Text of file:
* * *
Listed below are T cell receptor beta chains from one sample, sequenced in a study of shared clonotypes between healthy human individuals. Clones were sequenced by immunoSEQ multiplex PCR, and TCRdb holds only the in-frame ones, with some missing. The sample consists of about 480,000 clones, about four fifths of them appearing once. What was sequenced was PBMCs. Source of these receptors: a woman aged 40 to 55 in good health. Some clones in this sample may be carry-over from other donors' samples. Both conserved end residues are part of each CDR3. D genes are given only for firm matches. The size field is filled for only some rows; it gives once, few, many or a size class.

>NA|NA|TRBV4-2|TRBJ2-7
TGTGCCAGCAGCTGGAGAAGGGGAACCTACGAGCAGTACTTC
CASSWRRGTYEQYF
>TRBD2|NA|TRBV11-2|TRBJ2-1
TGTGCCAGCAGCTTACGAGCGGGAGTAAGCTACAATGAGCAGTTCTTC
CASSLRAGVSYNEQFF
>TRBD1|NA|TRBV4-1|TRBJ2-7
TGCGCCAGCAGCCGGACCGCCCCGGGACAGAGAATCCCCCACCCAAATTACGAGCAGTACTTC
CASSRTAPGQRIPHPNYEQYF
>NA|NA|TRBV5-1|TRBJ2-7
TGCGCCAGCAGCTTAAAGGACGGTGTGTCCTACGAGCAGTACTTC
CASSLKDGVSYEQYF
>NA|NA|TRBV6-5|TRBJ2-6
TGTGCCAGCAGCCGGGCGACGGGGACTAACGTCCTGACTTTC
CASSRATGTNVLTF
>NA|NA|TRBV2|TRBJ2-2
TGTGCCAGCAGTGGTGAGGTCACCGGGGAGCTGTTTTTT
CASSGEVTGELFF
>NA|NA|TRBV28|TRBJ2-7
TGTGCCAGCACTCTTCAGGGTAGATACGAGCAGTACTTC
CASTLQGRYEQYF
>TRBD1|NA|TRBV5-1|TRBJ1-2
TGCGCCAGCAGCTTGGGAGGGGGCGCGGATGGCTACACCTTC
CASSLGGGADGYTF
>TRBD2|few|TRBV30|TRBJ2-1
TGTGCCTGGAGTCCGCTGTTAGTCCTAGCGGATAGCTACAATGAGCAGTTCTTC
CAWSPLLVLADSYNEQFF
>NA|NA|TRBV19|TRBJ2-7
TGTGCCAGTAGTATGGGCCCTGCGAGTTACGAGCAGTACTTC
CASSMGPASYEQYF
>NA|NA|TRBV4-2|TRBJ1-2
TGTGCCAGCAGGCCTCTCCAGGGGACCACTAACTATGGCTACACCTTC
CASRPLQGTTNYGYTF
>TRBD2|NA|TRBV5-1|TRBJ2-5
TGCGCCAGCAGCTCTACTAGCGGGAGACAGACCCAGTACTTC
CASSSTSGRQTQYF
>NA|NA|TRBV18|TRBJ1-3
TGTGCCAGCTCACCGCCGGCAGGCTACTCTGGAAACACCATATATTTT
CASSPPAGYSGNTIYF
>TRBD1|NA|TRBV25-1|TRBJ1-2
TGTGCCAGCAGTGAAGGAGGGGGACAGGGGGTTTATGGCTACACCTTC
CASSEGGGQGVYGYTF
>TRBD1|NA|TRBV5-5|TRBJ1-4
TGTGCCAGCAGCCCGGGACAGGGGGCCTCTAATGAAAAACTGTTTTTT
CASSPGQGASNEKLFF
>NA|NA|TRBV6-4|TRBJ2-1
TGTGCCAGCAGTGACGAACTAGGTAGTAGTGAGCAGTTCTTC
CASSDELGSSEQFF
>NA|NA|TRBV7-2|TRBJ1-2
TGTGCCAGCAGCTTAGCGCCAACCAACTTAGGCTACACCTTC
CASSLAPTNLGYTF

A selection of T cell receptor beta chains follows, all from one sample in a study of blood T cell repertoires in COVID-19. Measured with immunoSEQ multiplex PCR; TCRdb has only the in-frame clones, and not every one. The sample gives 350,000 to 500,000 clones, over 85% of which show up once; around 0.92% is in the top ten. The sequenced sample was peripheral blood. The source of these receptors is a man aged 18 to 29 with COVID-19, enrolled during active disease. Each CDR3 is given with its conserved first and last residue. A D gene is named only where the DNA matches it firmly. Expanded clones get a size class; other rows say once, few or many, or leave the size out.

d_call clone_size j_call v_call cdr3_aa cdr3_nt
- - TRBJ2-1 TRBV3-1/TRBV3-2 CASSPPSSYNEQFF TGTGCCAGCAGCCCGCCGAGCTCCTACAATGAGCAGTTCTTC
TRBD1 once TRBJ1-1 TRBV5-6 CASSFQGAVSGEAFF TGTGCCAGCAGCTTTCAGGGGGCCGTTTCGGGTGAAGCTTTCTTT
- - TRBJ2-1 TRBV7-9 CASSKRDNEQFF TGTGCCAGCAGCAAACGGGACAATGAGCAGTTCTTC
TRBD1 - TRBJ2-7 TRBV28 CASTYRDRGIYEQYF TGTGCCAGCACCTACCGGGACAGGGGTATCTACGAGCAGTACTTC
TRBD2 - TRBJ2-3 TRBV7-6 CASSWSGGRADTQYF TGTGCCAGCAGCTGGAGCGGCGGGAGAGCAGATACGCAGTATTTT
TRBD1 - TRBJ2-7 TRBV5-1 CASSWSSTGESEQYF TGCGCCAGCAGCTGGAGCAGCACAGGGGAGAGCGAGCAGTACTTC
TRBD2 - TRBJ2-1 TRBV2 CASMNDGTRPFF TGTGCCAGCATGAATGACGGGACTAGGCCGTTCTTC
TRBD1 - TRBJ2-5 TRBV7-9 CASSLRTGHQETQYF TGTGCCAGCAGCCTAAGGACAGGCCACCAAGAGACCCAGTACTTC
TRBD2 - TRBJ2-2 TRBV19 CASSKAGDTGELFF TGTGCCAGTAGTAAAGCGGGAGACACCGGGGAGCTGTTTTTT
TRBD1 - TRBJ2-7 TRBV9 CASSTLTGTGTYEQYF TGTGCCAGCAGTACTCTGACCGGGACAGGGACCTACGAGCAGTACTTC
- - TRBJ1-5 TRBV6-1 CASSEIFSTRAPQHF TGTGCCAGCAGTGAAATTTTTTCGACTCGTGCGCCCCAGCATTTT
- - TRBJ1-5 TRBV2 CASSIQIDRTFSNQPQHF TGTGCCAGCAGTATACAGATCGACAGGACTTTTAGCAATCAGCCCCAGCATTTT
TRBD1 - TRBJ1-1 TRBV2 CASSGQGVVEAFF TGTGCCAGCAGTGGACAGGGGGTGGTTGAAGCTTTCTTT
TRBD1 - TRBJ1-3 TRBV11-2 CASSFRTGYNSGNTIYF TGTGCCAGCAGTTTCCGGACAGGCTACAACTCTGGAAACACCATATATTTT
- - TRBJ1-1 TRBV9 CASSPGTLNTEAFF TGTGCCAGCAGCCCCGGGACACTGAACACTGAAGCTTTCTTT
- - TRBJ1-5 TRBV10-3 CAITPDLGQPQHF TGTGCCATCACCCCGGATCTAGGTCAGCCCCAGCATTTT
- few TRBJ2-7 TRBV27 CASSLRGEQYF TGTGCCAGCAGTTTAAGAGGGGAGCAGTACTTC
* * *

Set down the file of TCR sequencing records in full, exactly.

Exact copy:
Listed below are T cell receptor beta chains from one sample, sequenced in a study of shared clonotypes between healthy human individuals. Clones were sequenced by immunoSEQ multiplex PCR, and TCRdb holds only the in-frame ones, with some missing. The sample consists of about 480,000 clones, about four fifths of them appearing once. What was sequenced was PBMCs. Source of these receptors: a woman aged 40 to 55 in good health. Some clones in this sample may be carry-over from other donors' samples. Both conserved end residues are part of each CDR3. D genes are given only for firm matches. The size field is filled for only some rows; it gives once, few, many or a size class.

>NA|NA|TRBV4-2|TRBJ2-7
TGTGCCAGCAGCTGGAGAAGGGGAACCTACGAGCAGTACTTC
CASSWRRGTYEQYF
>TRBD2|NA|TRBV11-2|TRBJ2-1
TGTGCCAGCAGCTTACGAGCGGGAGTAAGCTACAATGAGCAGTTCTTC
CASSLRAGVSYNEQFF
>TRBD1|NA|TRBV4-1|TRBJ2-7
TGCGCCAGCAGCCGGACCGCCCCGGGACAGAGAATCCCCCACCCAAATTACGAGCAGTACTTC
CASSRTAPGQRIPHPNYEQYF
>NA|NA|TRBV5-1|TRBJ2-7
TGCGCCAGCAGCTTAAAGGACGGTGTGTCCTACGAGCAGTACTTC
CASSLKDGVSYEQYF
>NA|NA|TRBV6-5|TRBJ2-6
TGTGCCAGCAGCCGGGCGACGGGGACTAACGTCCTGACTTTC
CASSRATGTNVLTF
>NA|NA|TRBV2|TRBJ2-2
TGTGCCAGCAGTGGTGAGGTCACCGGGGAGCTGTTTTTT
CASSGEVTGELFF
>NA|NA|TRBV28|TRBJ2-7
TGTGCCAGCACTCTTCAGGGTAGATACGAGCAGTACTTC
CASTLQGRYEQYF
>TRBD1|NA|TRBV5-1|TRBJ1-2
TGCGCCAGCAGCTTGGGAGGGGGCGCGGATGGCTACACCTTC
CASSLGGGADGYTF
>TRBD2|few|TRBV30|TRBJ2-1
TGTGCCTGGAGTCCGCTGTTAGTCCTAGCGGATAGCTACAATGAGCAGTTCTTC
CAWSPLLVLADSYNEQFF
>NA|NA|TRBV19|TRBJ2-7
TGTGCCAGTAGTATGGGCCCTGCGAGTTACGAGCAGTACTTC
CASSMGPASYEQYF
>NA|NA|TRBV4-2|TRBJ1-2
TGTGCCAGCAGGCCTCTCCAGGGGACCACTAACTATGGCTACACCTTC
CASRPLQGTTNYGYTF
>TRBD2|NA|TRBV5-1|TRBJ2-5
TGCGCCAGCAGCTCTACTAGCGGGAGACAGACCCAGTACTTC
CASSSTSGRQTQYF
>NA|NA|TRBV18|TRBJ1-3
TGTGCCAGCTCACCGCCGGCAGGCTACTCTGGAAACACCATATATTTT
CASSPPAGYSGNTIYF
>TRBD1|NA|TRBV25-1|TRBJ1-2
TGTGCCAGCAGTGAAGGAGGGGGACAGGGGGTTTATGGCTACACCTTC
CASSEGGGQGVYGYTF
>TRBD1|NA|TRBV5-5|TRBJ1-4
TGTGCCAGCAGCCCGGGACAGGGGGCCTCTAATGAAAAACTGTTTTTT
CASSPGQGASNEKLFF
>NA|NA|TRBV6-4|TRBJ2-1
TGTGCCAGCAGTGACGAACTAGGTAGTAGTGAGCAGTTCTTC
CASSDELGSSEQFF
>NA|NA|TRBV7-2|TRBJ1-2
TGTGCCAGCAGCTTAGCGCCAACCAACTTAGGCTACACCTTC
CASSLAPTNLGYTF

A selection of T cell receptor beta chains follows, all from one sample in a study of blood T cell repertoires in COVID-19. Measured with immunoSEQ multiplex PCR; TCRdb has only the in-frame clones, and not every one. The sample gives 350,000 to 500,000 clones, over 85% of which show up once; around 0.92% is in the top ten. The sequenced sample was peripheral blood. The source of these receptors is a man aged 18 to 29 with COVID-19, enrolled during active disease. Each CDR3 is given with its conserved first and last residue. A D gene is named only where the DNA matches it firmly. Expanded clones get a size class; other rows say once, few or many, or leave the size out.

d_call clone_size j_call v_call cdr3_aa cdr3_nt
- - TRBJ2-1 TRBV3-1/TRBV3-2 CASSPPSSYNEQFF TGTGCCAGCAGCCCGCCGAGCTCCTACAATGAGCAGTTCTTC
TRBD1 once TRBJ1-1 TRBV5-6 CASSFQGAVSGEAFF TGTGCCAGCAGCTTTCAGGGGGCCGTTTCGGGTGAAGCTTTCTTT
- - TRBJ2-1 TRBV7-9 CASSKRDNEQFF TGTGCCAGCAGCAAACGGGACAATGAGCAGTTCTTC
TRBD1 - TRBJ2-7 TRBV28 CASTYRDRGIYEQYF TGTGCCAGCACCTACCGGGACAGGGGTATCTACGAGCAGTACTTC
TRBD2 - TRBJ2-3 TRBV7-6 CASSWSGGRADTQYF TGTGCCAGCAGCTGGAGCGGCGGGAGAGCAGATACGCAGTATTTT
TRBD1 - TRBJ2-7 TRBV5-1 CASSWSSTGESEQYF TGCGCCAGCAGCTGGAGCAGCACAGGGGAGAGCGAGCAGTACTTC
TRBD2 - TRBJ2-1 TRBV2 CASMNDGTRPFF TGTGCCAGCATGAATGACGGGACTAGGCCGTTCTTC
TRBD1 - TRBJ2-5 TRBV7-9 CASSLRTGHQETQYF TGTGCCAGCAGCCTAAGGACAGGCCACCAAGAGACCCAGTACTTC
TRBD2 - TRBJ2-2 TRBV19 CASSKAGDTGELFF TGTGCCAGTAGTAAAGCGGGAGACACCGGGGAGCTGTTTTTT
TRBD1 - TRBJ2-7 TRBV9 CASSTLTGTGTYEQYF TGTGCCAGCAGTACTCTGACCGGGACAGGGACCTACGAGCAGTACTTC
- - TRBJ1-5 TRBV6-1 CASSEIFSTRAPQHF TGTGCCAGCAGTGAAATTTTTTCGACTCGTGCGCCCCAGCATTTT
- - TRBJ1-5 TRBV2 CASSIQIDRTFSNQPQHF TGTGCCAGCAGTATACAGATCGACAGGACTTTTAGCAATCAGCCCCAGCATTTT
TRBD1 - TRBJ1-1 TRBV2 CASSGQGVVEAFF TGTGCCAGCAGTGGACAGGGGGTGGTTGAAGCTTTCTTT
TRBD1 - TRBJ1-3 TRBV11-2 CASSFRTGYNSGNTIYF TGTGCCAGCAGTTTCCGGACAGGCTACAACTCTGGAAACACCATATATTTT
- - TRBJ1-1 TRBV9 CASSPGTLNTEAFF TGTGCCAGCAGCCCCGGGACACTGAACACTGAAGCTTTCTTT
- - TRBJ1-5 TRBV10-3 CAITPDLGQPQHF TGTGCCATCACCCCGGATCTAGGTCAGCCCCAGCATTTT
- few TRBJ2-7 TRBV27 CASSLRGEQYF TGTGCCAGCAGTTTAAGAGGGGAGCAGTACTTC